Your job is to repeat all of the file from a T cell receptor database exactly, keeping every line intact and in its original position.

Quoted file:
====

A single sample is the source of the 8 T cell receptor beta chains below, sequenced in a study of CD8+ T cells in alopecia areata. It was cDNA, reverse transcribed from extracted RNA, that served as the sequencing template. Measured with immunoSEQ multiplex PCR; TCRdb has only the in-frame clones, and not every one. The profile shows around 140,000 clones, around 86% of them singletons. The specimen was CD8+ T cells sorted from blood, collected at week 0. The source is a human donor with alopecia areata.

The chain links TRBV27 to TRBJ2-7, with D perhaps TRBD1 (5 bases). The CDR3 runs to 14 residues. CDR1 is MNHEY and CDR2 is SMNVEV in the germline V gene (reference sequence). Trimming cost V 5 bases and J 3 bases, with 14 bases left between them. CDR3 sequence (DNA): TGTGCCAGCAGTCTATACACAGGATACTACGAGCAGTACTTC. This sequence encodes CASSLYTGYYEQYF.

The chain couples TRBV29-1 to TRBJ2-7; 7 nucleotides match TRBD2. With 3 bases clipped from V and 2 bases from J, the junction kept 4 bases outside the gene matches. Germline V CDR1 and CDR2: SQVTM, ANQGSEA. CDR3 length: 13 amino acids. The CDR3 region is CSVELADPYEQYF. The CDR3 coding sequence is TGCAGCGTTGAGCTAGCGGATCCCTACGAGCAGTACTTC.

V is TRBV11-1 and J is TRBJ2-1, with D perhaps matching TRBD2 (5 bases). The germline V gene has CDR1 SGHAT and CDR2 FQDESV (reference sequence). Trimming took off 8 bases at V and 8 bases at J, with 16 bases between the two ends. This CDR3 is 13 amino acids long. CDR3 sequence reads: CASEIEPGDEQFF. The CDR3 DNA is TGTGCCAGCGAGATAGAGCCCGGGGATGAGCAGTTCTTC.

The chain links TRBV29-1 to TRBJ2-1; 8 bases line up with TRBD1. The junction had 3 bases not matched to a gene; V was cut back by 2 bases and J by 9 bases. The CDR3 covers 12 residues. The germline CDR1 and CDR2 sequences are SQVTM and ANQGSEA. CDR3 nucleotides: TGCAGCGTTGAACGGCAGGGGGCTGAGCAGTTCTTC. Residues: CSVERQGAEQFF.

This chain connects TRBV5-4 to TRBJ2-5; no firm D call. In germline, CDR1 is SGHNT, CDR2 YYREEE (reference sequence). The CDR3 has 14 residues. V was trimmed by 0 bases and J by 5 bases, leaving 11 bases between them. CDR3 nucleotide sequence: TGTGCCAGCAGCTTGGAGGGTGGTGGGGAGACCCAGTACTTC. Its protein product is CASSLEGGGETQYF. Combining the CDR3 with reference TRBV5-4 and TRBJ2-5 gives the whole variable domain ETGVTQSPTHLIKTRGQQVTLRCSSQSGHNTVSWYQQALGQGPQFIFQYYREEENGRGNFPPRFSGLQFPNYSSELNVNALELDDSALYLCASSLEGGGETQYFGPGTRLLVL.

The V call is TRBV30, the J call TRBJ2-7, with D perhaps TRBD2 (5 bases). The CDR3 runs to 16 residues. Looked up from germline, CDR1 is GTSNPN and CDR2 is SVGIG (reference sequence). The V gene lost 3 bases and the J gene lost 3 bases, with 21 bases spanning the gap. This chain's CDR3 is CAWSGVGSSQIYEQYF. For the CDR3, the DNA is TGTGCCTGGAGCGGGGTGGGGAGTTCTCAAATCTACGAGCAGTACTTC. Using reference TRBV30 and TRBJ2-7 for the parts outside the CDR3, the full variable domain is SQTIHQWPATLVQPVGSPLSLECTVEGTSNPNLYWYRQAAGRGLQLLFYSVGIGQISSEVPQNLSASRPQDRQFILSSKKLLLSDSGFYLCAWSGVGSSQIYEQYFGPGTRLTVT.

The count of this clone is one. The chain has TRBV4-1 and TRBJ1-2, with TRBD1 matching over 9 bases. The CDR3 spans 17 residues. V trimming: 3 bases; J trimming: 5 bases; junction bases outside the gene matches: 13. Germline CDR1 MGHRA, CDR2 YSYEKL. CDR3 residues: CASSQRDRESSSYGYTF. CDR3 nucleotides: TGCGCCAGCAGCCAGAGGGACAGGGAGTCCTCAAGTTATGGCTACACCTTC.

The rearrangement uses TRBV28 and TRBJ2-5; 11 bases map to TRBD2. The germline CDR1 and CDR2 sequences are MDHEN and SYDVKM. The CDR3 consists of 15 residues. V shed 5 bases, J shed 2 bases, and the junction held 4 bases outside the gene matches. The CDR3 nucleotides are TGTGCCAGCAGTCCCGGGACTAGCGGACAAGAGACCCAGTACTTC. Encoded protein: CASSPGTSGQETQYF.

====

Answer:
A single sample is the source of the 8 T cell receptor beta chains below, sequenced in a study of CD8+ T cells in alopecia areata. It was cDNA, reverse transcribed from extracted RNA, that served as the sequencing template. Measured with immunoSEQ multiplex PCR; TCRdb has only the in-frame clones, and not every one. The profile shows around 140,000 clones, around 86% of them singletons. The specimen was CD8+ T cells sorted from blood, collected at week 0. The source is a human donor with alopecia areata.

The chain links TRBV27 to TRBJ2-7, with D perhaps TRBD1 (5 bases). The CDR3 runs to 14 residues. CDR1 is MNHEY and CDR2 is SMNVEV in the germline V gene (reference sequence). Trimming cost V 5 bases and J 3 bases, with 14 bases left between them. CDR3 sequence (DNA): TGTGCCAGCAGTCTATACACAGGATACTACGAGCAGTACTTC. This sequence encodes CASSLYTGYYEQYF.

The chain couples TRBV29-1 to TRBJ2-7; 7 nucleotides match TRBD2. With 3 bases clipped from V and 2 bases from J, the junction kept 4 bases outside the gene matches. Germline V CDR1 and CDR2: SQVTM, ANQGSEA. CDR3 length: 13 amino acids. The CDR3 region is CSVELADPYEQYF. The CDR3 coding sequence is TGCAGCGTTGAGCTAGCGGATCCCTACGAGCAGTACTTC.

V is TRBV11-1 and J is TRBJ2-1, with D perhaps matching TRBD2 (5 bases). The germline V gene has CDR1 SGHAT and CDR2 FQDESV (reference sequence). Trimming took off 8 bases at V and 8 bases at J, with 16 bases between the two ends. This CDR3 is 13 amino acids long. CDR3 sequence reads: CASEIEPGDEQFF. The CDR3 DNA is TGTGCCAGCGAGATAGAGCCCGGGGATGAGCAGTTCTTC.

The chain links TRBV29-1 to TRBJ2-1; 8 bases line up with TRBD1. The junction had 3 bases not matched to a gene; V was cut back by 2 bases and J by 9 bases. The CDR3 covers 12 residues. The germline CDR1 and CDR2 sequences are SQVTM and ANQGSEA. CDR3 nucleotides: TGCAGCGTTGAACGGCAGGGGGCTGAGCAGTTCTTC. Residues: CSVERQGAEQFF.

This chain connects TRBV5-4 to TRBJ2-5; no firm D call. In germline, CDR1 is SGHNT, CDR2 YYREEE (reference sequence). The CDR3 has 14 residues. V was trimmed by 0 bases and J by 5 bases, leaving 11 bases between them. CDR3 nucleotide sequence: TGTGCCAGCAGCTTGGAGGGTGGTGGGGAGACCCAGTACTTC. Its protein product is CASSLEGGGETQYF. Combining the CDR3 with reference TRBV5-4 and TRBJ2-5 gives the whole variable domain ETGVTQSPTHLIKTRGQQVTLRCSSQSGHNTVSWYQQALGQGPQFIFQYYREEENGRGNFPPRFSGLQFPNYSSELNVNALELDDSALYLCASSLEGGGETQYFGPGTRLLVL.

The V call is TRBV30, the J call TRBJ2-7, with D perhaps TRBD2 (5 bases). The CDR3 runs to 16 residues. Looked up from germline, CDR1 is GTSNPN and CDR2 is SVGIG (reference sequence). The V gene lost 3 bases and the J gene lost 3 bases, with 21 bases spanning the gap. This chain's CDR3 is CAWSGVGSSQIYEQYF. For the CDR3, the DNA is TGTGCCTGGAGCGGGGTGGGGAGTTCTCAAATCTACGAGCAGTACTTC. Using reference TRBV30 and TRBJ2-7 for the parts outside the CDR3, the full variable domain is SQTIHQWPATLVQPVGSPLSLECTVEGTSNPNLYWYRQAAGRGLQLLFYSVGIGQISSEVPQNLSASRPQDRQFILSSKKLLLSDSGFYLCAWSGVGSSQIYEQYFGPGTRLTVT.

The count of this clone is one. The chain has TRBV4-1 and TRBJ1-2, with TRBD1 matching over 9 bases. The CDR3 spans 17 residues. V trimming: 3 bases; J trimming: 5 bases; junction bases outside the gene matches: 13. Germline CDR1 MGHRA, CDR2 YSYEKL. CDR3 residues: CASSQRDRESSSYGYTF. CDR3 nucleotides: TGCGCCAGCAGCCAGAGGGACAGGGAGTCCTCAAGTTATGGCTACACCTTC.

The rearrangement uses TRBV28 and TRBJ2-5; 11 bases map to TRBD2. The germline CDR1 and CDR2 sequences are MDHEN and SYDVKM. The CDR3 consists of 15 residues. V shed 5 bases, J shed 2 bases, and the junction held 4 bases outside the gene matches. The CDR3 nucleotides are TGTGCCAGCAGTCCCGGGACTAGCGGACAAGAGACCCAGTACTTC. Encoded protein: CASSPGTSGQETQYF.